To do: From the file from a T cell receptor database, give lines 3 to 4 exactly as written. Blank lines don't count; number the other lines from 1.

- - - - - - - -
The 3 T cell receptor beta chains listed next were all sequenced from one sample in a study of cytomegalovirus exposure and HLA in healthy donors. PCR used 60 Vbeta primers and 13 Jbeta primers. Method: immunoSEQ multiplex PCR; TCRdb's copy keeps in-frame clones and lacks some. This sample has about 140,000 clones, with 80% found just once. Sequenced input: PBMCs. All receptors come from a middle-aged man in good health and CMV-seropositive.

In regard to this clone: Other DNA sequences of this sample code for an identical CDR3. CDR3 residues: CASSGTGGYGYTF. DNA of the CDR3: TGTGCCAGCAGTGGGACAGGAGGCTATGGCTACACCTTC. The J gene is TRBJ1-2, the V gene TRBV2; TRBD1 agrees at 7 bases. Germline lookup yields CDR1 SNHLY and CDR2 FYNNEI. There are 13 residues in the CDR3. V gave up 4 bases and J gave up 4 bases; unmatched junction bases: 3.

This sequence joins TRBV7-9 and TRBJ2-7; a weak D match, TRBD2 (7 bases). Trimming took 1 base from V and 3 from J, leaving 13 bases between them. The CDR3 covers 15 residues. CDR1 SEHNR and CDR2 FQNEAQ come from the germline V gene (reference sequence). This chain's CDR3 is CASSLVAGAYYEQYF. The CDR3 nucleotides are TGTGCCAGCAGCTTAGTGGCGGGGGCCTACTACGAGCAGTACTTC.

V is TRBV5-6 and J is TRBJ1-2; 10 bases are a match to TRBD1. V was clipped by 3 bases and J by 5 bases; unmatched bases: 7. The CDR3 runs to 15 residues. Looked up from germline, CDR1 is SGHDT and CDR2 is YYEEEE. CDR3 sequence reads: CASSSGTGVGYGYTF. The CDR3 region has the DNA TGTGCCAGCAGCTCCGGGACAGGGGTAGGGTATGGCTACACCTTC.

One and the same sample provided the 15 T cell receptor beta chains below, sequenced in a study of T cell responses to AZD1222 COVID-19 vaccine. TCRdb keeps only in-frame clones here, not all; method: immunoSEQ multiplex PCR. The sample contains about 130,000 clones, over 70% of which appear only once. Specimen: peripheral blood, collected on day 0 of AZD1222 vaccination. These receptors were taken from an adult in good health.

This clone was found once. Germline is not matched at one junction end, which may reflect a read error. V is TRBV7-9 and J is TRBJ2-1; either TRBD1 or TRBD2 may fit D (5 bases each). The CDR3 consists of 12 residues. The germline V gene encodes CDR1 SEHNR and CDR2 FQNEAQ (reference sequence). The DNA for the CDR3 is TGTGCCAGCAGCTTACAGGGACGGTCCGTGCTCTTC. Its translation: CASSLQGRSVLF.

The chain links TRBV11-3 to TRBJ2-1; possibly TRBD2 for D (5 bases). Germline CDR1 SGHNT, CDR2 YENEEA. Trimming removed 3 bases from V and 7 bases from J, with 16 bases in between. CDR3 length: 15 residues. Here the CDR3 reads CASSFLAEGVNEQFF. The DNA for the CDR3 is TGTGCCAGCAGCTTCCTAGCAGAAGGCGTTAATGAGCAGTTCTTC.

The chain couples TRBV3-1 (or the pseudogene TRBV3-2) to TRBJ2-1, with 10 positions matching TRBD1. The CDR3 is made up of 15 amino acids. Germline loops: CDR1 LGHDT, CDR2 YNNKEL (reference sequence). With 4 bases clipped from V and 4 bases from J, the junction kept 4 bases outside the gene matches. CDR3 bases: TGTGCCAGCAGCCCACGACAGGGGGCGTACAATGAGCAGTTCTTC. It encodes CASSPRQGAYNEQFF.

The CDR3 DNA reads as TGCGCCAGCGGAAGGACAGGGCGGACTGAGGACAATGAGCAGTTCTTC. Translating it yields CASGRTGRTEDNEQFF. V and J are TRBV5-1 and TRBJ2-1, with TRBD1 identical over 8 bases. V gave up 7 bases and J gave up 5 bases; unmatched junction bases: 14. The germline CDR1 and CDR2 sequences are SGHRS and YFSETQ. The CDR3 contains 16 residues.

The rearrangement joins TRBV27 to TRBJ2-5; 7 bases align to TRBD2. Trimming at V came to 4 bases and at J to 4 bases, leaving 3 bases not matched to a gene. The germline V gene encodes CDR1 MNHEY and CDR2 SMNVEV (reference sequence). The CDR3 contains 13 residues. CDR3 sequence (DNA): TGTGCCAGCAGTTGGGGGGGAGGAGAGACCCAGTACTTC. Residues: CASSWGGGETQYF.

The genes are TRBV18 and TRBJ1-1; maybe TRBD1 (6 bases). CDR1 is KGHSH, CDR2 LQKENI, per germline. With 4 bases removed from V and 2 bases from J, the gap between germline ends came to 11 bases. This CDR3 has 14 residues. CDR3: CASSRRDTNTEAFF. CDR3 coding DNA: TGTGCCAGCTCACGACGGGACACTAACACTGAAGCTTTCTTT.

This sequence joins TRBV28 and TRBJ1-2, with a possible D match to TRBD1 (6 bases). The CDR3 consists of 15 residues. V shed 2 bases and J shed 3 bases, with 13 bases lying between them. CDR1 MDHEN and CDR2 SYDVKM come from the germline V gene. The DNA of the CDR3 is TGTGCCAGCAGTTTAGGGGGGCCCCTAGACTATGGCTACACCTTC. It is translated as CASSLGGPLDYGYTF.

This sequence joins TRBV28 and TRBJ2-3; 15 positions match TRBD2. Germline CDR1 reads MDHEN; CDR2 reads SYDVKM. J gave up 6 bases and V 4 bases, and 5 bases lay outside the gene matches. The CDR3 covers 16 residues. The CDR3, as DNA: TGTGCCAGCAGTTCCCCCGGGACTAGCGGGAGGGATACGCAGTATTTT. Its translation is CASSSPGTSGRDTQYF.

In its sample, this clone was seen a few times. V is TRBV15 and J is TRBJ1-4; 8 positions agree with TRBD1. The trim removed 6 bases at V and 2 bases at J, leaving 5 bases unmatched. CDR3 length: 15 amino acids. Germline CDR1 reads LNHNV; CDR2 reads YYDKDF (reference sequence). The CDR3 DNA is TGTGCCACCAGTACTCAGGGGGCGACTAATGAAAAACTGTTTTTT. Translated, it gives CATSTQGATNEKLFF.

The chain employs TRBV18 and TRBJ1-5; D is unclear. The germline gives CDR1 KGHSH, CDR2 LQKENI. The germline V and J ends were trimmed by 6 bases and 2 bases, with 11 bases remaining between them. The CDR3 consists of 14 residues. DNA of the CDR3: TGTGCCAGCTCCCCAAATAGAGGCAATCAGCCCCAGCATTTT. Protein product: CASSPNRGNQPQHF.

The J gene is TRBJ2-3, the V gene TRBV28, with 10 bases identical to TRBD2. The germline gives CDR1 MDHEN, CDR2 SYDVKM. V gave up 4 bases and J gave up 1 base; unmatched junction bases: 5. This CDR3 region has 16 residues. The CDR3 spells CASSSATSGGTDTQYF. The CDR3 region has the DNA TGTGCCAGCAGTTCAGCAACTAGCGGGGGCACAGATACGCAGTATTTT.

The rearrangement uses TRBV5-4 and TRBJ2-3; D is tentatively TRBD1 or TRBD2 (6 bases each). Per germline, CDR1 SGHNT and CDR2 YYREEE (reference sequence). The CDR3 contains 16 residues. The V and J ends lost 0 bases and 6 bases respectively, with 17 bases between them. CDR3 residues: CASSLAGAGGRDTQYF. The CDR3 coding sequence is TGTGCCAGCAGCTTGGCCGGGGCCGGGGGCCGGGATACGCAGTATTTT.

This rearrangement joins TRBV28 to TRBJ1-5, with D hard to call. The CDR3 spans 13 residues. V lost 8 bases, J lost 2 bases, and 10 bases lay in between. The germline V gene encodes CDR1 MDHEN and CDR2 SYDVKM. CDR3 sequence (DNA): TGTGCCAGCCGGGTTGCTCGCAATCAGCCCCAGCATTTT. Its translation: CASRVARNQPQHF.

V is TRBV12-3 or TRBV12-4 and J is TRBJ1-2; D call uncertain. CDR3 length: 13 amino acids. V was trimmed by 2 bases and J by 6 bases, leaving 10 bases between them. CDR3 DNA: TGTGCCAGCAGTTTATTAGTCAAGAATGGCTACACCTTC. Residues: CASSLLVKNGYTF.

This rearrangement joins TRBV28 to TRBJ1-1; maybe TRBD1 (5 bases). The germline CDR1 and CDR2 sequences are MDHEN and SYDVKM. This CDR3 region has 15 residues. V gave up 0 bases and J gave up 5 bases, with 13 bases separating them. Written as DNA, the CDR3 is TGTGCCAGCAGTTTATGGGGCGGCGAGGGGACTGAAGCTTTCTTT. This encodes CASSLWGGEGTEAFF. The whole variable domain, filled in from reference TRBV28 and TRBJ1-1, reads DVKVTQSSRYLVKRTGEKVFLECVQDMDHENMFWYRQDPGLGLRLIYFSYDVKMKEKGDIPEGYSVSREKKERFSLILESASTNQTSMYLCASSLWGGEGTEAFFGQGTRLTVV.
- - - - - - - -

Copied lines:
This sequence joins TRBV7-9 and TRBJ2-7; a weak D match, TRBD2 (7 bases). Trimming took 1 base from V and 3 from J, leaving 13 bases between them. The CDR3 covers 15 residues. CDR1 SEHNR and CDR2 FQNEAQ come from the germline V gene (reference sequence). This chain's CDR3 is CASSLVAGAYYEQYF. The CDR3 nucleotides are TGTGCCAGCAGCTTAGTGGCGGGGGCCTACTACGAGCAGTACTTC.

V is TRBV5-6 and J is TRBJ1-2; 10 bases are a match to TRBD1. V was clipped by 3 bases and J by 5 bases; unmatched bases: 7. The CDR3 runs to 15 residues. Looked up from germline, CDR1 is SGHDT and CDR2 is YYEEEE. CDR3 sequence reads: CASSSGTGVGYGYTF. The CDR3 region has the DNA TGTGCCAGCAGCTCCGGGACAGGGGTAGGGTATGGCTACACCTTC.